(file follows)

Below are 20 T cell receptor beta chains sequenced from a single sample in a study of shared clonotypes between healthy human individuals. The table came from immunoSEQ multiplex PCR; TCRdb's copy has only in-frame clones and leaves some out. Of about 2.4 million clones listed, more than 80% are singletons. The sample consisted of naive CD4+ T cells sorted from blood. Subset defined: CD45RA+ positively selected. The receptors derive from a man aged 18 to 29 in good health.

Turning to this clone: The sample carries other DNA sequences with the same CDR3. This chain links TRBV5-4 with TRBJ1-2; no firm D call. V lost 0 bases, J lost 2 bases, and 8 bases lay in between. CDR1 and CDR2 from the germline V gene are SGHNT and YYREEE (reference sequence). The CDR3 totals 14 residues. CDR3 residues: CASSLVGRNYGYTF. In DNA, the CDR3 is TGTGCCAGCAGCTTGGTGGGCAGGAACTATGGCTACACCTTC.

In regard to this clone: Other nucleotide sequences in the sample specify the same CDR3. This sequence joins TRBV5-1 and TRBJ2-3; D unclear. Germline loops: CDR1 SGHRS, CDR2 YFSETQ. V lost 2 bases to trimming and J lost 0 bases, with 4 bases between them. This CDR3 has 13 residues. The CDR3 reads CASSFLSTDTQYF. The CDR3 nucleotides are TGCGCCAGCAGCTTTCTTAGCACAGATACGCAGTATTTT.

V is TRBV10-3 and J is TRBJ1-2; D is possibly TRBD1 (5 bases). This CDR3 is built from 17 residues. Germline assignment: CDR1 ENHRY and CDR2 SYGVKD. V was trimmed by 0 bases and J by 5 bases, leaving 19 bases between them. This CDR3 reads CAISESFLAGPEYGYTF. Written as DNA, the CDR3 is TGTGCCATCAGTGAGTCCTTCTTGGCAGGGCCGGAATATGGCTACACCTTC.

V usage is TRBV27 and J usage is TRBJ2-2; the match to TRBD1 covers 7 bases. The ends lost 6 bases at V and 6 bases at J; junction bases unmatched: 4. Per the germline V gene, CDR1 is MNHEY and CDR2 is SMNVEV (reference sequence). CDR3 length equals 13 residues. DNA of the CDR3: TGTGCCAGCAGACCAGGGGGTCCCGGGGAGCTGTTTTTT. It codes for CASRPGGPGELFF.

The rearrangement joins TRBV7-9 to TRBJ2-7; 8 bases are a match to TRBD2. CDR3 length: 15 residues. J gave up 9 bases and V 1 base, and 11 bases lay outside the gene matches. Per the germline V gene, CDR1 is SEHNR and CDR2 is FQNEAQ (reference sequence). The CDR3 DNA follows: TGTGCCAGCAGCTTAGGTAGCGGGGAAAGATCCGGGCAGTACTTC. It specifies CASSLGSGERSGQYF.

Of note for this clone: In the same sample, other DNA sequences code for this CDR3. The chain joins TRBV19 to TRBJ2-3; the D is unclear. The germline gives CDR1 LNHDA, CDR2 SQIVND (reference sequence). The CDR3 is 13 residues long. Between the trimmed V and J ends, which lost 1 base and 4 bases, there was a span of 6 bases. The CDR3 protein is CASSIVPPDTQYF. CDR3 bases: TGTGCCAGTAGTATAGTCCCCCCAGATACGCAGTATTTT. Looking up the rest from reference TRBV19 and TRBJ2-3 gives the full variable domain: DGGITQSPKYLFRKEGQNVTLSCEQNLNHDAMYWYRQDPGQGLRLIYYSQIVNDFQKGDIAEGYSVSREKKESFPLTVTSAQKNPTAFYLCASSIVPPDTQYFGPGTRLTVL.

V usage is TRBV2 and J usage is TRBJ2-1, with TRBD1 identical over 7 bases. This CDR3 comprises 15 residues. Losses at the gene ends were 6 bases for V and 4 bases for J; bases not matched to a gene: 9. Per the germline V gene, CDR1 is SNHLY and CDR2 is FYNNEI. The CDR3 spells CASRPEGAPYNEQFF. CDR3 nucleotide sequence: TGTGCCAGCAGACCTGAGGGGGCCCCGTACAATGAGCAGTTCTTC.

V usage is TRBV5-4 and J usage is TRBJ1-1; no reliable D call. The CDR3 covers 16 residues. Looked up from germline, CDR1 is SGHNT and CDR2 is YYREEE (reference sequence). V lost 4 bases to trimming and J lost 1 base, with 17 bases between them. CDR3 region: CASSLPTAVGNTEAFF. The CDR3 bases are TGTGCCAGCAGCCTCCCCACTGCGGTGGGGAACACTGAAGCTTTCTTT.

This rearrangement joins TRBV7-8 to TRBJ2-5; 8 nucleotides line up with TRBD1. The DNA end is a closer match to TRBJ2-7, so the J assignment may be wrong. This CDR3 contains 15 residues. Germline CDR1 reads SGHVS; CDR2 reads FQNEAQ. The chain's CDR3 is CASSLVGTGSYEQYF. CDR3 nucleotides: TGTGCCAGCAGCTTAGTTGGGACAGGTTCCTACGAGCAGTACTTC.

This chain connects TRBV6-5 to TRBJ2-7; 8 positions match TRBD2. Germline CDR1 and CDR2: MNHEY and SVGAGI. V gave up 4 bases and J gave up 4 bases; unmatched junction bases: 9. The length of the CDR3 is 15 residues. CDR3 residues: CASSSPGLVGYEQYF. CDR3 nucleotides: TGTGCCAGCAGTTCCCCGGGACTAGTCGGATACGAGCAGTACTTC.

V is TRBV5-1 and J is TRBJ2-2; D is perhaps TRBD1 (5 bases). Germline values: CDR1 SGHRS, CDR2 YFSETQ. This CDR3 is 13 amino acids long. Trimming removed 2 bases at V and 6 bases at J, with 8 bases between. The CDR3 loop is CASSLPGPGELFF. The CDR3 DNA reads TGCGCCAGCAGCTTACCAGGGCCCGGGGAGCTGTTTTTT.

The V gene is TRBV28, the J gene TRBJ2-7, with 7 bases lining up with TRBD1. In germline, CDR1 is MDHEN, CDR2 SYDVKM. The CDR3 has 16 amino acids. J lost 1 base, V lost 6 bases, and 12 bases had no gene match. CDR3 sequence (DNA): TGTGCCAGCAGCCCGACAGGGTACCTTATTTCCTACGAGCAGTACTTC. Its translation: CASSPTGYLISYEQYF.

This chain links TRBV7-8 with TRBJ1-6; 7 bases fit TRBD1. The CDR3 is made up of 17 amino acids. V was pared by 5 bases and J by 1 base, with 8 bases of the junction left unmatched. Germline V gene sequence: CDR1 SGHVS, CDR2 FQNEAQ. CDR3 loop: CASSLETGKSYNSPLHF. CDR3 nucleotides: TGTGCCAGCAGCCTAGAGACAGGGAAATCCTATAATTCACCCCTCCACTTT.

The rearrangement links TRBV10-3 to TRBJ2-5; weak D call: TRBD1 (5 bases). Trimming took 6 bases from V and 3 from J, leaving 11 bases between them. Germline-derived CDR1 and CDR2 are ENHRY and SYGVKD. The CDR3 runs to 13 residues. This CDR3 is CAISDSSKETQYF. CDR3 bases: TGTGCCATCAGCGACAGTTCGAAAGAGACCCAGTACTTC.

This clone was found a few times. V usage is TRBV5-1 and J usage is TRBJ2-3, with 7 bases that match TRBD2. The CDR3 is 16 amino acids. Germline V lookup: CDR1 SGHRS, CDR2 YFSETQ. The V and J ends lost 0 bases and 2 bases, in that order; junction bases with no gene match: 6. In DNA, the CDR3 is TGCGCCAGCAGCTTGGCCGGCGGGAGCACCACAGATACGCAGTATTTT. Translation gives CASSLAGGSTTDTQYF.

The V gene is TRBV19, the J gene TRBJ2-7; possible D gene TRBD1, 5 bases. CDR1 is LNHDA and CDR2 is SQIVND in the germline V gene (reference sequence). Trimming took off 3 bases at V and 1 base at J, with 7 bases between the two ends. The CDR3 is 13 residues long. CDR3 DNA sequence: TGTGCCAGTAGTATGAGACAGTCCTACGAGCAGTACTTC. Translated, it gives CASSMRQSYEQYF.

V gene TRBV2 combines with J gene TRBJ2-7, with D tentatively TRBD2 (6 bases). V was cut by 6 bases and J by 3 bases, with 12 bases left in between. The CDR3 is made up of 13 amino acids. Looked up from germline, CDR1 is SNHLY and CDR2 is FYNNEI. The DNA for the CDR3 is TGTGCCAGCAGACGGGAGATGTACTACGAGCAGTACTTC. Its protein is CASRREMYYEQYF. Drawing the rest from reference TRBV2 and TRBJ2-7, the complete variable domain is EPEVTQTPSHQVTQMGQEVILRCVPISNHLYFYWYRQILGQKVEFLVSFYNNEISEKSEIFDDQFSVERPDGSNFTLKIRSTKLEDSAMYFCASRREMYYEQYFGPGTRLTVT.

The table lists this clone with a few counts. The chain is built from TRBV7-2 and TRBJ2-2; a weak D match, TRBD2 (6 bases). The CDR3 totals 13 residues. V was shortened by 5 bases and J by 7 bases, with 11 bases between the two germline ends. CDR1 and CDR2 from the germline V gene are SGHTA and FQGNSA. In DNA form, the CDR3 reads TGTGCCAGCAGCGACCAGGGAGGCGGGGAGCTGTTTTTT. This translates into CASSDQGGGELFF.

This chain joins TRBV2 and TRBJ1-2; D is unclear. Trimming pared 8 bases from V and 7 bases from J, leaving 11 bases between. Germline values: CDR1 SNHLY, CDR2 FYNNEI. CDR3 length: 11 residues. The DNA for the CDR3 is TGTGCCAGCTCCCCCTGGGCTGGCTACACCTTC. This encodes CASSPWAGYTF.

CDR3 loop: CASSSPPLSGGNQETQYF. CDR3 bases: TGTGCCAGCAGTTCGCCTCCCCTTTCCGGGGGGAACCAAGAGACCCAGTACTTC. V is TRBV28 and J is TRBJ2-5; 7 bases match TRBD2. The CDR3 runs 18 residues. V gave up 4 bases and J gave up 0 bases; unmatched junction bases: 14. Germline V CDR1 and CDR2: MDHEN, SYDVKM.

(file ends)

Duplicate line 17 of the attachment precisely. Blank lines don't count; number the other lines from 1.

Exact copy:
The V gene is TRBV19, the J gene TRBJ2-7; possible D gene TRBD1, 5 bases. CDR1 is LNHDA and CDR2 is SQIVND in the germline V gene (reference sequence). Trimming took off 3 bases at V and 1 base at J, with 7 bases between the two ends. The CDR3 is 13 residues long. CDR3 DNA sequence: TGTGCCAGTAGTATGAGACAGTCCTACGAGCAGTACTTC. Translated, it gives CASSMRQSYEQYF.